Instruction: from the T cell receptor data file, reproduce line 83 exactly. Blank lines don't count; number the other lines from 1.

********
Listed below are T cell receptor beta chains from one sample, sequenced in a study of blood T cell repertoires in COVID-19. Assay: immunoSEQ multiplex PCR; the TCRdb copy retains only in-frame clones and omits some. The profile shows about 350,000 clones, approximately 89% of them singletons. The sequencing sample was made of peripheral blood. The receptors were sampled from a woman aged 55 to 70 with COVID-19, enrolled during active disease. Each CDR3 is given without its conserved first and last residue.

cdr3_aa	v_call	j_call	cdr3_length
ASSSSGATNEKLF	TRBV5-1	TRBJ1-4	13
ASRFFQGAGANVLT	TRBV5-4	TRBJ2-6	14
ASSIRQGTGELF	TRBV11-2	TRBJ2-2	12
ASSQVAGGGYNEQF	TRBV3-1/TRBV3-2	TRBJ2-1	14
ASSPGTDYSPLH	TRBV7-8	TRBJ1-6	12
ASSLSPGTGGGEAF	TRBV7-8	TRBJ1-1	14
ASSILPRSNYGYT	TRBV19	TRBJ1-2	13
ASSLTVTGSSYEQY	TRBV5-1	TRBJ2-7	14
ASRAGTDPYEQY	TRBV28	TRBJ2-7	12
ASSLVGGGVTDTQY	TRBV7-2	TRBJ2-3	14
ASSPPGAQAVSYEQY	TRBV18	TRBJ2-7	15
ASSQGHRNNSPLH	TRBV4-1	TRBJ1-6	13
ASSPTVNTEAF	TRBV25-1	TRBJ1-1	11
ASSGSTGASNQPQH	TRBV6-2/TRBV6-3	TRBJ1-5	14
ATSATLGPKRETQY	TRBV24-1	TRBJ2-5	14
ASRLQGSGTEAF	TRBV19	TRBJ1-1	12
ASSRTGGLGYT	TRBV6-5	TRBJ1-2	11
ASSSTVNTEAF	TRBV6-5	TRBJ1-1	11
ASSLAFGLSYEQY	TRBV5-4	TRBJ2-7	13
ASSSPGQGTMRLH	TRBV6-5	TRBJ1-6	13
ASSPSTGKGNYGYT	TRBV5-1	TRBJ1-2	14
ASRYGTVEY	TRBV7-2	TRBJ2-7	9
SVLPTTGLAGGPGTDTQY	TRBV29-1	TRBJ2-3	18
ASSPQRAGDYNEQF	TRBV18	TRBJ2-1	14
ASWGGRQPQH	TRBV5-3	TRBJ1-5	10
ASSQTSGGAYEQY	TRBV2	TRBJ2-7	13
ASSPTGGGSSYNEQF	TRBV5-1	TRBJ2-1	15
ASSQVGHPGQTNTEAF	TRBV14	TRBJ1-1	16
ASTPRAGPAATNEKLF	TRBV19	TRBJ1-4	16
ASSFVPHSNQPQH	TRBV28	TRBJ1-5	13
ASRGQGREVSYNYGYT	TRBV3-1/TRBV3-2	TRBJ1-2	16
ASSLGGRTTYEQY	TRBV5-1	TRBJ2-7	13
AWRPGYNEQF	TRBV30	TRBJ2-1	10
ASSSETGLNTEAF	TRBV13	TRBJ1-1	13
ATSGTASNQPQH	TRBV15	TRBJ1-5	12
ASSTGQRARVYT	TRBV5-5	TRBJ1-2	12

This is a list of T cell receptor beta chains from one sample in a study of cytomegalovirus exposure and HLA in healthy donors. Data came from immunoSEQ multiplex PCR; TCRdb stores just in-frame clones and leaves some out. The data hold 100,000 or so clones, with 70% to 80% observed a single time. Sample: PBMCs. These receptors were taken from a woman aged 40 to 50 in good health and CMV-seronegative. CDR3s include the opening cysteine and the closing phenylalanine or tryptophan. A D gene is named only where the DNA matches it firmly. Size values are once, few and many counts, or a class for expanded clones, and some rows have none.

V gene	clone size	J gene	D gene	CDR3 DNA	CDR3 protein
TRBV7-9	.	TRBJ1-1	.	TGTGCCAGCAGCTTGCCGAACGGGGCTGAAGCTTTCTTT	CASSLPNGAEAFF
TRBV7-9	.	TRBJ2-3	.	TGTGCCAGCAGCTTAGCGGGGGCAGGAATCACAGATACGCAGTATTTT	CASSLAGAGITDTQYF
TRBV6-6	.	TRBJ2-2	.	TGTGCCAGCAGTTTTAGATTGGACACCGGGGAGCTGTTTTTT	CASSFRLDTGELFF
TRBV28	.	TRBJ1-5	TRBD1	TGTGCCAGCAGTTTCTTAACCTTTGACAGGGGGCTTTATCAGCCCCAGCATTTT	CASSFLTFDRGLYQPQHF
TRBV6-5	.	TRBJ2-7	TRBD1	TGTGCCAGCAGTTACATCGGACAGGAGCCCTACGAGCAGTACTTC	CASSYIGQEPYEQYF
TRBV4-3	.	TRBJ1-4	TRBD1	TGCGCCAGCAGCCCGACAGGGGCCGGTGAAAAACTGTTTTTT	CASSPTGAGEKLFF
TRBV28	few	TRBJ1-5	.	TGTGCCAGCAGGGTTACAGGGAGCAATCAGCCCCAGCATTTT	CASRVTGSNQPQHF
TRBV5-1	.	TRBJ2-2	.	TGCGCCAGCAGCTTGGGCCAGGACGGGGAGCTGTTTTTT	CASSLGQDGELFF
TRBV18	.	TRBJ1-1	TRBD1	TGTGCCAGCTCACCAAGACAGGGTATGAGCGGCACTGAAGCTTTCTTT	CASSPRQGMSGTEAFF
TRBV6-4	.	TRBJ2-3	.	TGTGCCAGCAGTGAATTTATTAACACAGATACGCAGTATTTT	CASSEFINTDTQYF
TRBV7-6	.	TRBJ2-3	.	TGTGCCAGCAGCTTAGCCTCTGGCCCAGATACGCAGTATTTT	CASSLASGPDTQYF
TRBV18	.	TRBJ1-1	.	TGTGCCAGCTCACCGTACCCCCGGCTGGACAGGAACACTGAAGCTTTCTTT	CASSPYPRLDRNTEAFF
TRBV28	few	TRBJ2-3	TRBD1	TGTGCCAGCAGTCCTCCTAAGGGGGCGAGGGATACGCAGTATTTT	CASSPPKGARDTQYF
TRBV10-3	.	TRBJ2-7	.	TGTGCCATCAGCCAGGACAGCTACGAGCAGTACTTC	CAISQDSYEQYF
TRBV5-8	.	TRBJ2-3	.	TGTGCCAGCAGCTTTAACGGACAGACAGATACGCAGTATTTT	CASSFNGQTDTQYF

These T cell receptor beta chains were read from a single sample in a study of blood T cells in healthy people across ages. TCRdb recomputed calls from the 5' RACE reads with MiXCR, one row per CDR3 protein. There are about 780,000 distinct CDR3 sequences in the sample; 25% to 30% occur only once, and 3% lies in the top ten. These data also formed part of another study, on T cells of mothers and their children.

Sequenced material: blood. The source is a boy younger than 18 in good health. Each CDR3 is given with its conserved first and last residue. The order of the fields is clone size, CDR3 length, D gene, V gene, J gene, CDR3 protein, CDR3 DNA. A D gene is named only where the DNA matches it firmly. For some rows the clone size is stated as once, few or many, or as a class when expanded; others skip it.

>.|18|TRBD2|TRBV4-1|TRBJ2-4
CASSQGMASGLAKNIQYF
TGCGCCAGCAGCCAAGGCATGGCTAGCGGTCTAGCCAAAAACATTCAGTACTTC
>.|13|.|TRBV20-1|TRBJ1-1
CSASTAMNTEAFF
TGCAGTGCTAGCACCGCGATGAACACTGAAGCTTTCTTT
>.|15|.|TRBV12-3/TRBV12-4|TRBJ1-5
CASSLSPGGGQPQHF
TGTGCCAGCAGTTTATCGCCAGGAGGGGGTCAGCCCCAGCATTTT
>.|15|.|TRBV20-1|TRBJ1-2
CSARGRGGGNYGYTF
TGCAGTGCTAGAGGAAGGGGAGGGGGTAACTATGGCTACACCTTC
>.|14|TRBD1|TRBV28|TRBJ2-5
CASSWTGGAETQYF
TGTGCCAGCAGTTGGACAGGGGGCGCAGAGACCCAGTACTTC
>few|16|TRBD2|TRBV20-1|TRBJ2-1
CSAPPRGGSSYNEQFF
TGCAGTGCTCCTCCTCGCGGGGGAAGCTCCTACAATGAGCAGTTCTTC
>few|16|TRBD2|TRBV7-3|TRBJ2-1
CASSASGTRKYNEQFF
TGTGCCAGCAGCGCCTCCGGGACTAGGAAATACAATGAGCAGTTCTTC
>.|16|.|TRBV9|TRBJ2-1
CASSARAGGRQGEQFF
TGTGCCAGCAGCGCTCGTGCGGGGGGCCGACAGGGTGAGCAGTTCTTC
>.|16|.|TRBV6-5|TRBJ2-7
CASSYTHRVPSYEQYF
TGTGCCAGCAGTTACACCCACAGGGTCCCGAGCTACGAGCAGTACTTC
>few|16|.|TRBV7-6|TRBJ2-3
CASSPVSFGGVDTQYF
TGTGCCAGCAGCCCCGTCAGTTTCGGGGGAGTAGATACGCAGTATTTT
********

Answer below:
CASSYTHRVPSYEQYF